Researchers of Centrum Wiskunde & Informatica (CWI) in Amsterdam have developed a new method to compare proteins. This enables biologists to discover the function of new proteins more efficiently. The Amsterdam researchers Inken Wohlers and Gunnar Klau present their results, together with colleagues of INRIA (France), in a Featured Article in this month’s Nucleic Acid Research. The method is freely available as online application.
Biologists compare proteins to determine the function of a protein from its structure. Protein molecules consist of tens to thousands of amino acids, folded into complex, 3-dimensional shapes. This structure determines the function of the protein. Therefore, biologists compare the structure of proteins whose function is unknown to those of known proteins. Comparing proteins is also instrumental in evolutionary biology: it shows the evolutionary relationship between certain families of proteins.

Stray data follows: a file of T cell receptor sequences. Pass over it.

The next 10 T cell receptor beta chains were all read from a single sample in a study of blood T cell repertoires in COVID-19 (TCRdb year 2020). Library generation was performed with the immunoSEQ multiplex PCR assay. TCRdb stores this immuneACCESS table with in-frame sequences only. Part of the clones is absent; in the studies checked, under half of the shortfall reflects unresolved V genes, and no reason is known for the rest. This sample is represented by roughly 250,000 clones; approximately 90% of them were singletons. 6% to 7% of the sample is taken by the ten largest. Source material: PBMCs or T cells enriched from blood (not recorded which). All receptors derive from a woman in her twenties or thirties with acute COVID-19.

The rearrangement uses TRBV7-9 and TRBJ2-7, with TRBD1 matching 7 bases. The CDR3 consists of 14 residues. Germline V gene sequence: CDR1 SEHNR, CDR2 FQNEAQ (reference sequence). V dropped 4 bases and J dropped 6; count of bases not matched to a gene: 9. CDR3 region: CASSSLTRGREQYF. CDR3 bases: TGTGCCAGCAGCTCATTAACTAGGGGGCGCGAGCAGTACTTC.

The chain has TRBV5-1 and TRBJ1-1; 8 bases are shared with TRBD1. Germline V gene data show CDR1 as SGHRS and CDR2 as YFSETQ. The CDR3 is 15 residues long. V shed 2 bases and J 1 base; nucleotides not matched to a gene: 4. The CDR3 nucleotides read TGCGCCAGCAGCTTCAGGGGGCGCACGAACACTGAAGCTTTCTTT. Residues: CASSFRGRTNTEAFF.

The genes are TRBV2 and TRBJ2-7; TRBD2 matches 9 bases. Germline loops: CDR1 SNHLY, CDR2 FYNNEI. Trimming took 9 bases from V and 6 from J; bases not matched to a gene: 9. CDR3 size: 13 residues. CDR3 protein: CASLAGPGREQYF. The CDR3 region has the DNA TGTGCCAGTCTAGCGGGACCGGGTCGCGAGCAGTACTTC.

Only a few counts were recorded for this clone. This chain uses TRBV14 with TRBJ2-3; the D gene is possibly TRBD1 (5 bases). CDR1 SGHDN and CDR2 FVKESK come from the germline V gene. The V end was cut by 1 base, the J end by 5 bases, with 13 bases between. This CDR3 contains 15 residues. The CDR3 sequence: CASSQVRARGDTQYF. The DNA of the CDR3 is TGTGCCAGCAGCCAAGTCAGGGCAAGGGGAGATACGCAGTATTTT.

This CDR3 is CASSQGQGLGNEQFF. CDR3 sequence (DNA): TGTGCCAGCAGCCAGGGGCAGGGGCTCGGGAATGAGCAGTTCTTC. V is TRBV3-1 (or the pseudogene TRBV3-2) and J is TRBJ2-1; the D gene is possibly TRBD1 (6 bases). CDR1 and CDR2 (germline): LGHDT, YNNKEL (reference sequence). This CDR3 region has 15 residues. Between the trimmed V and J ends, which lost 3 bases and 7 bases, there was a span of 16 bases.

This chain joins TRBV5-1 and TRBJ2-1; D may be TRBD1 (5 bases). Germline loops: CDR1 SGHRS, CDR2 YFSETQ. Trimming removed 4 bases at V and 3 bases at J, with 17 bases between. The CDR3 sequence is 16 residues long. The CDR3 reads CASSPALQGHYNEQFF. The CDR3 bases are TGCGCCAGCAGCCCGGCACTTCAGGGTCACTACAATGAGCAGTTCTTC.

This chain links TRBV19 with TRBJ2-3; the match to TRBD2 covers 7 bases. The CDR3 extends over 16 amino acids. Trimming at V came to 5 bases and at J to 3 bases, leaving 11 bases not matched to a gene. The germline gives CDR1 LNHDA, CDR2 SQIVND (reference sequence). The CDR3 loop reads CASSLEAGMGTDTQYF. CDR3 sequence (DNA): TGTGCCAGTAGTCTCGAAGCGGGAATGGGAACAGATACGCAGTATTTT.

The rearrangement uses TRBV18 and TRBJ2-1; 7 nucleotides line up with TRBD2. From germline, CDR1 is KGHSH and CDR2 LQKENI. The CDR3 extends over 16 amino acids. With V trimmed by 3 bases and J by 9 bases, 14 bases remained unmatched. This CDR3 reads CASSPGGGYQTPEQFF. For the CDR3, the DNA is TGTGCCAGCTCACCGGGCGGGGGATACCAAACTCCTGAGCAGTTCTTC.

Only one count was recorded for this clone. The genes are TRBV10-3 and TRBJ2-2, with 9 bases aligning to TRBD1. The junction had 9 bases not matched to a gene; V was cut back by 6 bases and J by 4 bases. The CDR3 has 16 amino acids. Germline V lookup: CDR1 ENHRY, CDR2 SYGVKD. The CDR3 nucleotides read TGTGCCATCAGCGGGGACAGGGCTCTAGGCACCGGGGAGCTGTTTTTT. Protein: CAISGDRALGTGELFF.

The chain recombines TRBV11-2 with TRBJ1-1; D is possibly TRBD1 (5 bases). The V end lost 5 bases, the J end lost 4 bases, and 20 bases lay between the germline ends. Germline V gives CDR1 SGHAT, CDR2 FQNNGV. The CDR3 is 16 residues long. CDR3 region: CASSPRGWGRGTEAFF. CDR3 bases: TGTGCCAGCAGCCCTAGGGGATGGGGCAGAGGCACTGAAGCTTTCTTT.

Because comparing proteins accurately is difficult because of their complex structure, biologists use computer algorithms to do this. But there is no consensus over which method to use. ‘There are many criteria that can be used to compare proteins, leading to a myriad of different methods that are currently in use,’ says Wohlers. ‘We didn’t introduce new criteria, but built a general framework that incorporates existing criteria and calculates an optimal solution based on that.’
Later this year Wohlers will defend her thesis on protein structure comparison. Making biology more exact and quantitative is an important goal of the Life Sciences research at CWI.
The application can be found at http://csa.project.cwi.nl